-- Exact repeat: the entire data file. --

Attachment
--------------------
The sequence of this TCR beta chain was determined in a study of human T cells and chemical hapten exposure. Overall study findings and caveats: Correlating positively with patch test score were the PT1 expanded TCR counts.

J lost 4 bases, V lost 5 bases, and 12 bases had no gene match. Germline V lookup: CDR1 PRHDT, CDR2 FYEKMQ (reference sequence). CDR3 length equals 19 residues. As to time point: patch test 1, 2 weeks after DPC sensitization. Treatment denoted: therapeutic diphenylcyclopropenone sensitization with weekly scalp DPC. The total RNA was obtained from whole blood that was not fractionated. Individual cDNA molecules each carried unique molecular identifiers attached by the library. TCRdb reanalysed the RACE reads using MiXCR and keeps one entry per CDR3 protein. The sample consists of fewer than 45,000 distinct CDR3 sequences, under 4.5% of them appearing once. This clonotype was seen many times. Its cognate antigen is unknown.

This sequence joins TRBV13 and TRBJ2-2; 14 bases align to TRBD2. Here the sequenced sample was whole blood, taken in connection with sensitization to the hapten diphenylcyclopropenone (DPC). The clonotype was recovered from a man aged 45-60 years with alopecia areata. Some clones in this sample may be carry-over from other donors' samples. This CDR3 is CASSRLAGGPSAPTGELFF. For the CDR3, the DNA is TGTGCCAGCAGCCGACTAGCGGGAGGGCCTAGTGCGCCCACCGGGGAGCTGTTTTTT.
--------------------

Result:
The sequence of this TCR beta chain was determined in a study of human T cells and chemical hapten exposure. Overall study findings and caveats: Correlating positively with patch test score were the PT1 expanded TCR counts.

J lost 4 bases, V lost 5 bases, and 12 bases had no gene match. Germline V lookup: CDR1 PRHDT, CDR2 FYEKMQ (reference sequence). CDR3 length equals 19 residues. As to time point: patch test 1, 2 weeks after DPC sensitization. Treatment denoted: therapeutic diphenylcyclopropenone sensitization with weekly scalp DPC. The total RNA was obtained from whole blood that was not fractionated. Individual cDNA molecules each carried unique molecular identifiers attached by the library. TCRdb reanalysed the RACE reads using MiXCR and keeps one entry per CDR3 protein. The sample consists of fewer than 45,000 distinct CDR3 sequences, under 4.5% of them appearing once. This clonotype was seen many times. Its cognate antigen is unknown.

This sequence joins TRBV13 and TRBJ2-2; 14 bases align to TRBD2. Here the sequenced sample was whole blood, taken in connection with sensitization to the hapten diphenylcyclopropenone (DPC). The clonotype was recovered from a man aged 45-60 years with alopecia areata. Some clones in this sample may be carry-over from other donors' samples. This CDR3 is CASSRLAGGPSAPTGELFF. For the CDR3, the DNA is TGTGCCAGCAGCCGACTAGCGGGAGGGCCTAGTGCGCCCACCGGGGAGCTGTTTTTT.